Astronomers find evidence of water clouds on a failed star similar to Jupiter.
Astronomers first discovered WISE 0855 back in 2014, located 7.2 light years from the Earth and barely visible at infrared wavelengths using the largest ground-based telescopes available. Since that time, they have been fascinated about the composition of the body known as a brown dwarf, according to a release from usc.edu.
A brown dwarf is the term applied to a failed star, one the forms the same was as other stars, but just couldn’t gather enough mass to jump start the nuclear fission required to make normal stars shine brightly. WISE 0855 is about five times the mass of Jupiter, with a temperature of about minus 10 degrees Fahrenheit, making the dwarf actually similar to Jupiter.
Now, a team of astronomers, using the Gemini North telescope in Hawaii, have succeeded in gathering the first details of the brown dwarf’s composition, and among other findings, they detected the existence of clouds of water, or water ice, around the object.
In a newly published paper in the Astrophysical Journal Letters, first author Andrew Skemer said, “We would expect an object that cold to have water clouds, and this is the best evidence that it does.”
“WISE 0855 is our first opportunity to study an extrasolar planetary-mass object that is nearly as cold as our own gas giants,” Skemer added.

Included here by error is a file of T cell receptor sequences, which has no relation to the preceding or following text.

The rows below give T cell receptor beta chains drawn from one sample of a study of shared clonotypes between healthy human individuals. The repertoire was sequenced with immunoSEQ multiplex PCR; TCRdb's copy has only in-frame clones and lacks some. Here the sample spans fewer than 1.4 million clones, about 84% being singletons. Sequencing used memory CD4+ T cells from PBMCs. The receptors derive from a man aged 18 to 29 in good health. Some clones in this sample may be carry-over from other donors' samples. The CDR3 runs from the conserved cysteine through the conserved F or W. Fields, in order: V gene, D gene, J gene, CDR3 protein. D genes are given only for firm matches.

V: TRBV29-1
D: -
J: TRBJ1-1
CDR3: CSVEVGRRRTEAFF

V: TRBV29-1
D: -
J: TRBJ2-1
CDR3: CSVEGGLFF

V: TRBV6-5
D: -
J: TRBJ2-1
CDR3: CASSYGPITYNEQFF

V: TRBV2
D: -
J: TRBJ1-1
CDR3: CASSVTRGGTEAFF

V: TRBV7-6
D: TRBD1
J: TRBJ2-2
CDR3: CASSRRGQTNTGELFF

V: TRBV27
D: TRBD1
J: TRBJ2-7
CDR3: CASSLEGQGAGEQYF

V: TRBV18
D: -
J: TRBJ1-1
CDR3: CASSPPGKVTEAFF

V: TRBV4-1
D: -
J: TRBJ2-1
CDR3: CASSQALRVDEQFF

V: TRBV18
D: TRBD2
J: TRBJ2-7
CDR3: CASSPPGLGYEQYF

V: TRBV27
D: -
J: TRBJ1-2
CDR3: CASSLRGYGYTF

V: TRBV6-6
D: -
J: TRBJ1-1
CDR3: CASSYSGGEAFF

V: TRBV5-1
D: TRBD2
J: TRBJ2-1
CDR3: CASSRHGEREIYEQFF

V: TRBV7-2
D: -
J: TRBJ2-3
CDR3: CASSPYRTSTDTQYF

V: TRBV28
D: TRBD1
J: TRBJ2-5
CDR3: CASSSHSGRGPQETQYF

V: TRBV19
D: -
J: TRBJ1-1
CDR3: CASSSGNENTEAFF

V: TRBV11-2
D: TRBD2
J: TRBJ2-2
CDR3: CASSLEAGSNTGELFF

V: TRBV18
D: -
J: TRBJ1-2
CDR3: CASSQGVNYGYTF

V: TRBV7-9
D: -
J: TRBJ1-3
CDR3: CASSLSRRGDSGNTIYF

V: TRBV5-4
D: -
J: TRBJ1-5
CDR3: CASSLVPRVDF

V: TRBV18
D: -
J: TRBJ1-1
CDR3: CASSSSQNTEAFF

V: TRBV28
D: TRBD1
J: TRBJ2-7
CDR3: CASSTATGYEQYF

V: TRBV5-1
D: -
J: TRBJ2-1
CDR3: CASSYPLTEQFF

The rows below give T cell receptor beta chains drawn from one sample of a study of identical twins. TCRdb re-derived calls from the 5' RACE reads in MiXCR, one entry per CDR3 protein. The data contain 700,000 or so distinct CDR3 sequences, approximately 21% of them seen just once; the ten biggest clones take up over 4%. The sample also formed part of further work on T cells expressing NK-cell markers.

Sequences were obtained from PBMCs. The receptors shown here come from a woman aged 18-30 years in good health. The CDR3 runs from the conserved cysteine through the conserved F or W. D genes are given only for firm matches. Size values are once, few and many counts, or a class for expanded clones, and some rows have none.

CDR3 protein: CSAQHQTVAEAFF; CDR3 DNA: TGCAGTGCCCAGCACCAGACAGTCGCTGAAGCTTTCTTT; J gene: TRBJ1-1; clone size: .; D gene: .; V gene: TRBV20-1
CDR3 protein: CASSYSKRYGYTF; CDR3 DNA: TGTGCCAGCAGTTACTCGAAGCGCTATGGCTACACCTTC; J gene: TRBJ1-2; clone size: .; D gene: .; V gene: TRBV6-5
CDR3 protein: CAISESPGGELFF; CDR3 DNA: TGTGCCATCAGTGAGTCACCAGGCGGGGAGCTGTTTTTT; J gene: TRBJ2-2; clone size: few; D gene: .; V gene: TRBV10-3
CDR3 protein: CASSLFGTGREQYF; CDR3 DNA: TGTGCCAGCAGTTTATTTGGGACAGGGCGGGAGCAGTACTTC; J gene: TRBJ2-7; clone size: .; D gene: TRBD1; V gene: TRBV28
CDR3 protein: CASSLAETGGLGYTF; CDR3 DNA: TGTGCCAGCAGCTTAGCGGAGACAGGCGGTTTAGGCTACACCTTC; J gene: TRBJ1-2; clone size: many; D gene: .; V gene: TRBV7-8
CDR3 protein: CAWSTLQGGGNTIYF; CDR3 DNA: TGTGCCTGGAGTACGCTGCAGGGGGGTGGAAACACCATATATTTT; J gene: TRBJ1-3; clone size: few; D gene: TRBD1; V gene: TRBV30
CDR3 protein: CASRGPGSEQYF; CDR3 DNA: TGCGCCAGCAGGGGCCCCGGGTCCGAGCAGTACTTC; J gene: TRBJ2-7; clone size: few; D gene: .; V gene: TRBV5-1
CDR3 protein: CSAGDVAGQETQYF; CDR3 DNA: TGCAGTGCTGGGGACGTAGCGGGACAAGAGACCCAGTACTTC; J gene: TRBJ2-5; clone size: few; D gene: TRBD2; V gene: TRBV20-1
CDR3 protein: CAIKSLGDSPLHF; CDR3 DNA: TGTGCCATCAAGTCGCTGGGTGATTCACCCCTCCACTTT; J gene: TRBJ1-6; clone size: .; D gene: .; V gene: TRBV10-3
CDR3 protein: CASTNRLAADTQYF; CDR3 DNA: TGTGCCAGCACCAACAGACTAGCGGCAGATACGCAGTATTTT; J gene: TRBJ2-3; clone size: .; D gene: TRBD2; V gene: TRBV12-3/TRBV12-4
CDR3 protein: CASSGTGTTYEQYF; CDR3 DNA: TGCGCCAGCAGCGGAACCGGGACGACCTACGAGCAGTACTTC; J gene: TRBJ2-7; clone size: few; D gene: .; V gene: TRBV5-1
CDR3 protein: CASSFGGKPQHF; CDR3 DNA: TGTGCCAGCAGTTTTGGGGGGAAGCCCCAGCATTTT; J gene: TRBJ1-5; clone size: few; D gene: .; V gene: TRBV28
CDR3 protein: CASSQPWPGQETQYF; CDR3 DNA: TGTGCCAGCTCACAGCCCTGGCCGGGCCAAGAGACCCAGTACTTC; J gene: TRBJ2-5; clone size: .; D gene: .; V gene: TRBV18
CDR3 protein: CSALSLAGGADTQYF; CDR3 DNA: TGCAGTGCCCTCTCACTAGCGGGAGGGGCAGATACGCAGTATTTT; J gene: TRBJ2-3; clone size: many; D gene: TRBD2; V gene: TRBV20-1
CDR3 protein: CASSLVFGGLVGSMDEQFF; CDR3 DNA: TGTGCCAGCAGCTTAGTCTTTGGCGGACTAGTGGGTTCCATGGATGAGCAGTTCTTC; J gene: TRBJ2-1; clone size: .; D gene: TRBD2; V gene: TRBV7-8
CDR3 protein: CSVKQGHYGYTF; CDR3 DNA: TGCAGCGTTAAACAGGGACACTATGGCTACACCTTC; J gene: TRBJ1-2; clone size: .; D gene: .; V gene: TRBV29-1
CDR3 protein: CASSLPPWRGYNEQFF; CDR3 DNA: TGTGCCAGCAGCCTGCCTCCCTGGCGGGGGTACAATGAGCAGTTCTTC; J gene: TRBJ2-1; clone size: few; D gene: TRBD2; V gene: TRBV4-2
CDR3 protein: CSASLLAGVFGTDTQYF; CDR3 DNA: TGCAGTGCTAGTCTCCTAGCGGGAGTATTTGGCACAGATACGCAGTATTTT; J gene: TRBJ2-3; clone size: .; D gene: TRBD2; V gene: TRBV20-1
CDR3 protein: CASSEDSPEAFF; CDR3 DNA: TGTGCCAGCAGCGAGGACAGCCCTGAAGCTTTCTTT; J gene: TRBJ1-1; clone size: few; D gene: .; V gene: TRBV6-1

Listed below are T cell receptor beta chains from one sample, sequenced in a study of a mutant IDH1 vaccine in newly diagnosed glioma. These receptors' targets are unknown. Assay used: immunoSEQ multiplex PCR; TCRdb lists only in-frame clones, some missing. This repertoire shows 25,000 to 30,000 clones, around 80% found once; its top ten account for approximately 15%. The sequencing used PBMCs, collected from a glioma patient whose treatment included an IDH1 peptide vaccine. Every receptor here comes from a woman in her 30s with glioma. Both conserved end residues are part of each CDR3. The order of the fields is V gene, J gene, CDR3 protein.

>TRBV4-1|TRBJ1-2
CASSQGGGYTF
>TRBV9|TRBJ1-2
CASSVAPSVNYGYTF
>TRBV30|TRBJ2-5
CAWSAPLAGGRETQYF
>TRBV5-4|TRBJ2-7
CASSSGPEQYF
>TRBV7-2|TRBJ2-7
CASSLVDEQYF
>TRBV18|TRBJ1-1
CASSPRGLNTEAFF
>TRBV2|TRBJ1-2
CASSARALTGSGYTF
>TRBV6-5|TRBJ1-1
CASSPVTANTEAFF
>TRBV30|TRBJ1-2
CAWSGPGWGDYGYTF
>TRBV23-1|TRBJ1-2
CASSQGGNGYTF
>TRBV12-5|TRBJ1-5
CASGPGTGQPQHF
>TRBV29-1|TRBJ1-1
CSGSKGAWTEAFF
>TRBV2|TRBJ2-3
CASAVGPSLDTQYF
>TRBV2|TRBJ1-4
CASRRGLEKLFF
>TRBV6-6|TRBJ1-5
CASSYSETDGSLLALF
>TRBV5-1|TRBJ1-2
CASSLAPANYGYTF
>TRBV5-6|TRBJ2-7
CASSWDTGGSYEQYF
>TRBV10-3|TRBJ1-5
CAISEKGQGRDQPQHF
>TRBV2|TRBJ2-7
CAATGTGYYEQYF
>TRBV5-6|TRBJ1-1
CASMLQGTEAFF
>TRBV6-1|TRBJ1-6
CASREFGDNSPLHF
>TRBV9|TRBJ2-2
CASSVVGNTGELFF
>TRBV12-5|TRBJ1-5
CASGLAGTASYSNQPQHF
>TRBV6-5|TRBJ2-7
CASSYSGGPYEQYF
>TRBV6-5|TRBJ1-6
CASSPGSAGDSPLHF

The research team made observations of the brown dwarf over a period of 13 nights, totaling 14 hours of investigation to use to develop atmospheric models, assuming both cloudy and non-cloudy conditions. The models predicted a spectrum that was dominated by water vapor features, and the model with the cloudy spectrum was the best fit for WISE 0855.
Speaking about the brown dwarf, Skemer continued, “It’s five times fainter than any other object detected with ground-based spectroscopy at this wavelength. Now that we have a spectrum, we can really start thinking about what’s going on in this object. Our spectrum shows that WISE 0855 is dominated by water vapor and clouds, with an overall appearance that is strikingly similar to Jupiter.”
Skemer went on to say the newly developed spectrum will allow astronomers to “investigate dynamical and chemical properties that have long been studied in Jupiter’s atmosphere, but this time on an extrasolar world.”